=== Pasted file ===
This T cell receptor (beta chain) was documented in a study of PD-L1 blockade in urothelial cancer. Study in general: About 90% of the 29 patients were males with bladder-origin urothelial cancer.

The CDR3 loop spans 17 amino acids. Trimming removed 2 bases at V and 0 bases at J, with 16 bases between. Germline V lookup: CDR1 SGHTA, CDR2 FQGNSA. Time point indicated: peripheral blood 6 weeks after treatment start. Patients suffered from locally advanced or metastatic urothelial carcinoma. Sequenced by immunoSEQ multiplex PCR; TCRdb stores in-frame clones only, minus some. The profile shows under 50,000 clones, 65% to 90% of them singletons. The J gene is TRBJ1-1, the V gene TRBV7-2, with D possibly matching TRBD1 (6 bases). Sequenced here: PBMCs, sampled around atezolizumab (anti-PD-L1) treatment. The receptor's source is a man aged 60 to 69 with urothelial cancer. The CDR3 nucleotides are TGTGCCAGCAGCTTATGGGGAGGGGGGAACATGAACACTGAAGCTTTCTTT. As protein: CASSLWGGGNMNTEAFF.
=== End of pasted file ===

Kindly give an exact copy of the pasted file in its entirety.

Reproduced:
This T cell receptor (beta chain) was documented in a study of PD-L1 blockade in urothelial cancer. Study in general: About 90% of the 29 patients were males with bladder-origin urothelial cancer.

The CDR3 loop spans 17 amino acids. Trimming removed 2 bases at V and 0 bases at J, with 16 bases between. Germline V lookup: CDR1 SGHTA, CDR2 FQGNSA. Time point indicated: peripheral blood 6 weeks after treatment start. Patients suffered from locally advanced or metastatic urothelial carcinoma. Sequenced by immunoSEQ multiplex PCR; TCRdb stores in-frame clones only, minus some. The profile shows under 50,000 clones, 65% to 90% of them singletons. The J gene is TRBJ1-1, the V gene TRBV7-2, with D possibly matching TRBD1 (6 bases). Sequenced here: PBMCs, sampled around atezolizumab (anti-PD-L1) treatment. The receptor's source is a man aged 60 to 69 with urothelial cancer. The CDR3 nucleotides are TGTGCCAGCAGCTTATGGGGAGGGGGGAACATGAACACTGAAGCTTTCTTT. As protein: CASSLWGGGNMNTEAFF.